Four Generals Brewing

Renton, WA


Four Generals Brewing came to KSI with a peculiar code problem requiring fire separation between the brewing space and the business above. The challenge: create the separation while still allowing for exposed joists in the tasting area. Now open in the Old City Hall in Downtown Renton!


Photos by David Cho Photography



Not everything is as simple as it appears. When Four Generals Brewing asked KSI Architecture & Planning to design a brewery for them in the Old Renton City Hall in downtown Renton, nobody expected a complex project to emerge. But that’s what happened.

Ross, Mary and Mike Hudspeth, owners of Four Generals Brewing, had selected the space for their new brewery because of its location, history, and charm. Old brick and exposed ceiling joists were two of the existing elements the owners wanted to maintain and incorporate into the design. When they went to the City with their ideas, they were told to hire an Architect.

Their original plan was to have a large, open space that shows off the brick, the 92-year-old ceiling joists, and, of course, the brewing equipment. But sometimes the dream and the reality don’t mix. In this case, health codes and building codes dealt a crushing blow. The brick couldn’t be exposed in the brewing area. Okay- not a huge problem; throw up some attractive stainless steel on the bottom half of the wall and clear plastic above, problem solved. But the joists? The building code says they have to be covered up to create a 2-hour fire separation between the brewery and the business above – mixing uses in a building is never a simple task. The dream seemed shattered. It definitely had potential, but the vision would never be fully realized without those joists.

Sara and Kyle weren’t about to let the reality stomp all over their clients’ dream. Research was conducted, alternatives were designed, and a final solution selected. The final design is not one big room. But the brewery got to keep its brick wall, exposed ceiling joists, and the brewing equipment is visible.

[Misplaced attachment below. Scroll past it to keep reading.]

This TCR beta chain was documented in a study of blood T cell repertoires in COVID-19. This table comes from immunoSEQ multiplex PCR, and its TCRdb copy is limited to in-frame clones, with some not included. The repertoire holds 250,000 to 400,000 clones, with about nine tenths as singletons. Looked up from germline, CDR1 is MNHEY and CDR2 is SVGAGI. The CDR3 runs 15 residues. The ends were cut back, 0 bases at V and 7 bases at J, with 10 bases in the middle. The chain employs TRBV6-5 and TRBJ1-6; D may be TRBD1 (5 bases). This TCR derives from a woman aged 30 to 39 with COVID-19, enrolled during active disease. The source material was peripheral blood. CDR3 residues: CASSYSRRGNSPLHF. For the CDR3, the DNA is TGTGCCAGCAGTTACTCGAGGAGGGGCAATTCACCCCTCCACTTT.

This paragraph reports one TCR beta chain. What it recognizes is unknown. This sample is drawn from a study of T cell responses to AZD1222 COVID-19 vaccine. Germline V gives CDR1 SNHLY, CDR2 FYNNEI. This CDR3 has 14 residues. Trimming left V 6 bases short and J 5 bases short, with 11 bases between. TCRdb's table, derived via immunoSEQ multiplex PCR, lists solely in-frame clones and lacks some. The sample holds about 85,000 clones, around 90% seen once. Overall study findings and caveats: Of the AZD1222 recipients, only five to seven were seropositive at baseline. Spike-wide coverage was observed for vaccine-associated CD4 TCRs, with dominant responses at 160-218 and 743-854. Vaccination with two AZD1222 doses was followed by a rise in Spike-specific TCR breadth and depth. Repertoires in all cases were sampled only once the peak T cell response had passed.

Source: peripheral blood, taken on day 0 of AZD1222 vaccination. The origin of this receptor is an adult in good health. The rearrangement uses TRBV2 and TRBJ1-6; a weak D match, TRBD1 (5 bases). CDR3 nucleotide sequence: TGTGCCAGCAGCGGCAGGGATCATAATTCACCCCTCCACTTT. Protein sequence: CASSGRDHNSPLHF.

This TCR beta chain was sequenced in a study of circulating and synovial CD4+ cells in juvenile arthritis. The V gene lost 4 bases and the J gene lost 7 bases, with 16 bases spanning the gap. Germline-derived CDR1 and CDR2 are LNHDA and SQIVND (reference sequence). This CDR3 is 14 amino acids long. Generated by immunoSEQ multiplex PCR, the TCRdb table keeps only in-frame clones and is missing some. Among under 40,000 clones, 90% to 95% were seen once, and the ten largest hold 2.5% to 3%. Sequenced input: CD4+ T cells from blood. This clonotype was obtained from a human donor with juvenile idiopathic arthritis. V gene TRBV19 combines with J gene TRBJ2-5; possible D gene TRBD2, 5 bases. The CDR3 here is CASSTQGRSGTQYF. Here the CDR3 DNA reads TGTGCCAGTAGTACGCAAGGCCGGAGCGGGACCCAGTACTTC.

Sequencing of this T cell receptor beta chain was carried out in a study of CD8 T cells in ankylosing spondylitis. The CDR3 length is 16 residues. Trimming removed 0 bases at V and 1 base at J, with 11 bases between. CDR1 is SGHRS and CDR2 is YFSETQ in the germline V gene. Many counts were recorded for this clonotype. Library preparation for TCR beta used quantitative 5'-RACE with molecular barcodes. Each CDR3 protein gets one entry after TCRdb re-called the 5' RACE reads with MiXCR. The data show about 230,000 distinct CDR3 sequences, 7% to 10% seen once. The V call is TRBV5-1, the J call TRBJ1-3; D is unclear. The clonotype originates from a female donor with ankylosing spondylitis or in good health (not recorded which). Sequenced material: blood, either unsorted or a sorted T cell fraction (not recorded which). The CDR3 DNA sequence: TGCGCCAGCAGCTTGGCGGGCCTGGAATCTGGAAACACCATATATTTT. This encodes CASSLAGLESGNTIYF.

A 2-hour wall separates the tasting room from the brewing area, where the ceiling did get covered with drywall. Visitors can see the brewing equipment through a fire-glass window in the wall, or more through the hall to the brewing room (the door is always open welcoming spectators). A small ledge holds your beer while you examine the goods.

The tasting room is all you could want in your local brewery: rich with the history of the City the owners love and hope to become a staple in. You can touch the rough brick and mortar –  it’s there in all its glory. Those joists over your head are the original joists from 1924, and they’re stronger than anything you’ll find today. The live edge tables and bar top were all built from Washington trees, and reclaimed lumber lines the wall below the bar and in the hallway. An overhead door, open anytime the sun is shining, and exterior seating increases the size of the space, adding room for another 15 or more people to enjoy a cold beer on a sunny day. And when that door is closed, exterior heaters will keep the clientele warm if they want to sit outside. Oh, and the beer is amazing. Start with a sampler, try them all and then pick your favorite. Don’t forget to take home a growler, because you’re going to want more.

It was a long haul – 9 months from the time a lease was signed to the official opening of Four Generals Brewing. But the beer is flowing, the tasting room is packed, and the dream is a reality.